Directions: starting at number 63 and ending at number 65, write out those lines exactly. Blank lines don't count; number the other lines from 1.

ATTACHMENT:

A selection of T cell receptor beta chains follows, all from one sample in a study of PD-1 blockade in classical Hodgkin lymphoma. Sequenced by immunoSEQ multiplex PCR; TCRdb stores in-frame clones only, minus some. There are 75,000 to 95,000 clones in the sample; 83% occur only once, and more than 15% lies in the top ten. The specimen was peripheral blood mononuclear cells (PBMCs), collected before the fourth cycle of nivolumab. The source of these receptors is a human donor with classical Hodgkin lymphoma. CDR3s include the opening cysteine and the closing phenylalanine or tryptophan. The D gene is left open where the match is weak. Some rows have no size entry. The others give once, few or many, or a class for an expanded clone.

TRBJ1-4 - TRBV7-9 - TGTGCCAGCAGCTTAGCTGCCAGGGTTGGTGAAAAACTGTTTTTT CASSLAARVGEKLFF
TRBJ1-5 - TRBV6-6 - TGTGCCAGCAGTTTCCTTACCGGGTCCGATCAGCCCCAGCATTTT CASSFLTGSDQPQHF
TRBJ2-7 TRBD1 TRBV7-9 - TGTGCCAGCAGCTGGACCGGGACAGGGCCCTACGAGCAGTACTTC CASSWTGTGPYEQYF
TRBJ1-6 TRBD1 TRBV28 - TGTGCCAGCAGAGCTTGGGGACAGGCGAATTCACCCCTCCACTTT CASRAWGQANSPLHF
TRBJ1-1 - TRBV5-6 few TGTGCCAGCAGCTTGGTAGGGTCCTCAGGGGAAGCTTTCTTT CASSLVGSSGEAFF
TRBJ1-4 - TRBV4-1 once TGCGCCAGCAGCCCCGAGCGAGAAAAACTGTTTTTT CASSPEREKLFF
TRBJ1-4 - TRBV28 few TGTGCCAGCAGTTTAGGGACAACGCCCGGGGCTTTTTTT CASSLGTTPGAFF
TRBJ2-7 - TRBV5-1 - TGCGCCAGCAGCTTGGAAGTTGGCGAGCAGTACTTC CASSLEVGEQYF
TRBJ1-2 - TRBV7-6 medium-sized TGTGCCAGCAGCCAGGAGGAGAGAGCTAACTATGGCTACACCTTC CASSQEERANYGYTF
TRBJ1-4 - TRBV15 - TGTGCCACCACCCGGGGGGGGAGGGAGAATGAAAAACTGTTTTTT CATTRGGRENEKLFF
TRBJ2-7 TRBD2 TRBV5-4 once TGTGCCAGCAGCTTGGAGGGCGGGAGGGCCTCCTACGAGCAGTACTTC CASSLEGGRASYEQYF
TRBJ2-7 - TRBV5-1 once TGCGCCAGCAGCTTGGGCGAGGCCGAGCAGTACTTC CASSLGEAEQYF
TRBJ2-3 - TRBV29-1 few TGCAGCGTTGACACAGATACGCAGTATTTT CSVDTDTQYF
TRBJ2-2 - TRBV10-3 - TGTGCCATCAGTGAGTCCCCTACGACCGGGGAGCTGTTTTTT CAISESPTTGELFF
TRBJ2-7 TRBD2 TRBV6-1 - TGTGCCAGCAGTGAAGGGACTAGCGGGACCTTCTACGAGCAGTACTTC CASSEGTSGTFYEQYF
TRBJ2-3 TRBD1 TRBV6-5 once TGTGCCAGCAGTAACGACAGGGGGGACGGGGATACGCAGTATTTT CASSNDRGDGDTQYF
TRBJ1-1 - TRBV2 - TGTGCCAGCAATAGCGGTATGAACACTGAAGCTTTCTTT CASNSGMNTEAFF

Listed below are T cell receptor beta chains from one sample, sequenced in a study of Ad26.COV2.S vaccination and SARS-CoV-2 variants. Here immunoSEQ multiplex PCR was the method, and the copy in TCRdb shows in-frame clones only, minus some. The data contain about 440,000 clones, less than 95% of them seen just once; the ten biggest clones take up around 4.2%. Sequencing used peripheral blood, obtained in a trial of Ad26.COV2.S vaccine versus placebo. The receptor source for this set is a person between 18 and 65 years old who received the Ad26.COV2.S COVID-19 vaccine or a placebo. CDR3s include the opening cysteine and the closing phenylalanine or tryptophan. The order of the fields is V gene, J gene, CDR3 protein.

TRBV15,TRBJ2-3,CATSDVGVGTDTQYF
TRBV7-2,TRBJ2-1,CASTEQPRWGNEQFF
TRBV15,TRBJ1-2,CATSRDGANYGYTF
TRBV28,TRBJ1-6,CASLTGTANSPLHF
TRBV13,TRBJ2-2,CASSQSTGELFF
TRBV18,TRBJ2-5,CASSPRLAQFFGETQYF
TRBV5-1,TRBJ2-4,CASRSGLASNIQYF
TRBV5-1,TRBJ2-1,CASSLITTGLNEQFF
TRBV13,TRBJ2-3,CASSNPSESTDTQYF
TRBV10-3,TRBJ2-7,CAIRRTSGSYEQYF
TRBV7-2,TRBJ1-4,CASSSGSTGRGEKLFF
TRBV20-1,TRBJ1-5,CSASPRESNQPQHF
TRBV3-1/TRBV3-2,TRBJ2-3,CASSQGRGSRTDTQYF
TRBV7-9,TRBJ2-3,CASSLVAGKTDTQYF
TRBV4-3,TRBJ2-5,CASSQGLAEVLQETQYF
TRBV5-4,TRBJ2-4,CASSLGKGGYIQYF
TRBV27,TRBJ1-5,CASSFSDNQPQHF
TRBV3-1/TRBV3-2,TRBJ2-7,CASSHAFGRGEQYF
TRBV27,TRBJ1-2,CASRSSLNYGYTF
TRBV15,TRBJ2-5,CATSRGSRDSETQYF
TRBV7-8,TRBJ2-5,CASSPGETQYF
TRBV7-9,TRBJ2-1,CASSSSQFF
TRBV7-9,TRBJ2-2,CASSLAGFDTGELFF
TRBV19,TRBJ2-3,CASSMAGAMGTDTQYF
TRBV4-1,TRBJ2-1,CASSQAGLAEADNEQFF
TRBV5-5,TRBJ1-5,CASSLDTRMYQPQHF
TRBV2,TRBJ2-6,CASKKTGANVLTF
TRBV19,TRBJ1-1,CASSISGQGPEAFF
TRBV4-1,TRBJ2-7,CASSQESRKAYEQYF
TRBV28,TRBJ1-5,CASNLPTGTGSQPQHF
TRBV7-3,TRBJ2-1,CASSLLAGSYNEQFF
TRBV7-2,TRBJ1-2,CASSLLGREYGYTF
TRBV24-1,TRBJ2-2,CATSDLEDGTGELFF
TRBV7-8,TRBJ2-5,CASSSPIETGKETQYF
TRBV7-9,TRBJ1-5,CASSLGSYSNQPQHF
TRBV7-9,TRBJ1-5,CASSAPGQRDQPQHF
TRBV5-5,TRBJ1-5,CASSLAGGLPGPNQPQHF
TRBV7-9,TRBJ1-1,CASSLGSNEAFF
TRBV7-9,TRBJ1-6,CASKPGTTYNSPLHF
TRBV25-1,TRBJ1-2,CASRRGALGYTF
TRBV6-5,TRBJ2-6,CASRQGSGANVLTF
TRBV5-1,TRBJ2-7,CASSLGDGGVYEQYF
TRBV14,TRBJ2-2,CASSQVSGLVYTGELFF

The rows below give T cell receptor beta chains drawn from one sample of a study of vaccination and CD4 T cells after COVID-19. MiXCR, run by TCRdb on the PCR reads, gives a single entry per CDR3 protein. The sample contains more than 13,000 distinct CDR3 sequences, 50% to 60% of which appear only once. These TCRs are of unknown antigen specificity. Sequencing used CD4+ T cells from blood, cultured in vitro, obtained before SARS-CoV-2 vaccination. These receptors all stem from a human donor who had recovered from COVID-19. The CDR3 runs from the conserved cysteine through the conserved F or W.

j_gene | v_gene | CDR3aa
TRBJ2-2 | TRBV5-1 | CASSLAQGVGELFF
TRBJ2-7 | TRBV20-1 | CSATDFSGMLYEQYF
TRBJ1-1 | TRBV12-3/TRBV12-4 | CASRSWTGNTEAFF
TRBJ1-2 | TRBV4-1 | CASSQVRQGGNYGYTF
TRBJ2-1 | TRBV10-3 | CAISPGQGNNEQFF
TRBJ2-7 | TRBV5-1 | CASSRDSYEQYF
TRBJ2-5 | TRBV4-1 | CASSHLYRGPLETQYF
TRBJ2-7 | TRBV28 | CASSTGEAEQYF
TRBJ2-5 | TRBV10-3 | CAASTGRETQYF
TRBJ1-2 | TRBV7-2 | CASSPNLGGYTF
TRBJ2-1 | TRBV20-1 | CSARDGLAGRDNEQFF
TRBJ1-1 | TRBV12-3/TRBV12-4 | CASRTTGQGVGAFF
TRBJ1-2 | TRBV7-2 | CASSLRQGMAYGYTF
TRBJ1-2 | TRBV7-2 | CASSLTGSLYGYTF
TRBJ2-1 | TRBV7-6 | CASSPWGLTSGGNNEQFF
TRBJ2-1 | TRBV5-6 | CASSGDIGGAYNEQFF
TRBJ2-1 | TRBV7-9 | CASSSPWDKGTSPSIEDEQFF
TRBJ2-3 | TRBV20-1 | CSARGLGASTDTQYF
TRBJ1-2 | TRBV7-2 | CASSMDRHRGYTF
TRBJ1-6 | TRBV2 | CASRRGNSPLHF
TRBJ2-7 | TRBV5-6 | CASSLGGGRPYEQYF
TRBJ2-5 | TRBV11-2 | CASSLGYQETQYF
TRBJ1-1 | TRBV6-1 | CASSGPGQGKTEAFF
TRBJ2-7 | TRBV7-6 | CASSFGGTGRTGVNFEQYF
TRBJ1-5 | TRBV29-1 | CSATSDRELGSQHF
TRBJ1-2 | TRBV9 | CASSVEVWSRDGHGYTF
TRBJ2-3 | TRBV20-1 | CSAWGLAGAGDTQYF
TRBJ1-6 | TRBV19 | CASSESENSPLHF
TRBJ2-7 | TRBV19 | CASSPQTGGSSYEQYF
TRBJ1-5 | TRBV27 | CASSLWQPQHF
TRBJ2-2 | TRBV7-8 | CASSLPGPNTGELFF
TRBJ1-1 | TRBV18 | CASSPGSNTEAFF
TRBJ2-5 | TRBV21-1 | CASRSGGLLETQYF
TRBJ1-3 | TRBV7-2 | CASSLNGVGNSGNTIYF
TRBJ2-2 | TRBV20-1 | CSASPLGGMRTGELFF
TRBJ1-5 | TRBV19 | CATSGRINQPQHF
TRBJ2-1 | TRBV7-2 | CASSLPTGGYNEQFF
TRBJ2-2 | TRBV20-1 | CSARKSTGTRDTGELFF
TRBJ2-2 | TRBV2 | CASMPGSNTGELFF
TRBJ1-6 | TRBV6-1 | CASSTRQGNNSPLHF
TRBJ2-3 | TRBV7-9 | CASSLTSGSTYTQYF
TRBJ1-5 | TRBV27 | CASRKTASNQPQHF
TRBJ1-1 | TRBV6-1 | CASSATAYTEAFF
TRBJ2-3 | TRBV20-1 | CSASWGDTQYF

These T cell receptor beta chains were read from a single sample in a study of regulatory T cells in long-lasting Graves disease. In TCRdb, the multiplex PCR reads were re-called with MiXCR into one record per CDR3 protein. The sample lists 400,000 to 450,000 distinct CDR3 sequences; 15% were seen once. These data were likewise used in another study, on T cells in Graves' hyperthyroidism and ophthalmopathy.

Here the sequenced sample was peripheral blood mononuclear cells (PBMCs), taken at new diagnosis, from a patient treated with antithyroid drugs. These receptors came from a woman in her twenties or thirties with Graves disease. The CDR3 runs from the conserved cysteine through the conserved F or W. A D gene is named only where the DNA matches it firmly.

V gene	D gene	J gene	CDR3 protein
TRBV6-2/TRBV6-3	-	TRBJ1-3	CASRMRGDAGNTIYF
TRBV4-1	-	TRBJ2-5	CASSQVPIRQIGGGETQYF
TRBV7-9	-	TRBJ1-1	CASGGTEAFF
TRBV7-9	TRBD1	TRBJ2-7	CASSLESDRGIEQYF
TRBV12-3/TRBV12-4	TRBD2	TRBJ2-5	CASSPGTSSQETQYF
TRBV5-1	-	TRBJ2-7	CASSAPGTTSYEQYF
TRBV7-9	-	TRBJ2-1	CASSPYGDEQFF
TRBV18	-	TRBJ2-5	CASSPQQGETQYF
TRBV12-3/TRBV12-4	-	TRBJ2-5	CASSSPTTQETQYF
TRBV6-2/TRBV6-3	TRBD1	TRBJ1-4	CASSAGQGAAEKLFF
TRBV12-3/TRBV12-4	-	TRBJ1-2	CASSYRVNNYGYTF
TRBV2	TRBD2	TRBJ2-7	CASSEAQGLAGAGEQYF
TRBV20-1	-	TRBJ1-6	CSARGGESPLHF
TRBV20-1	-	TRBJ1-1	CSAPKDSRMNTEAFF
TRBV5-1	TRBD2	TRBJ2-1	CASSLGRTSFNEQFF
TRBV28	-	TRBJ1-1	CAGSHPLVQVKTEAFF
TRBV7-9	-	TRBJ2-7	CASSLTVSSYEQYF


The rows below give T cell receptor beta chains drawn from one sample of a study of vaccination and CD4 T cells after COVID-19. MiXCR, run by TCRdb on the PCR reads, gives a single entry per CDR3 protein. The sample contains more than 13,000 distinct CDR3 sequences, 50% to 60% of which appear only once. These TCRs are of unknown antigen specificity. Sequencing used CD4+ T cells from blood, cultured in vitro, obtained before SARS-CoV-2 vaccination. These receptors all stem from a human donor who had recovered from COVID-19. The CDR3 runs from the conserved cysteine through the conserved F or W.

j_gene | v_gene | CDR3aa
TRBJ2-2 | TRBV5-1 | CASSLAQGVGELFF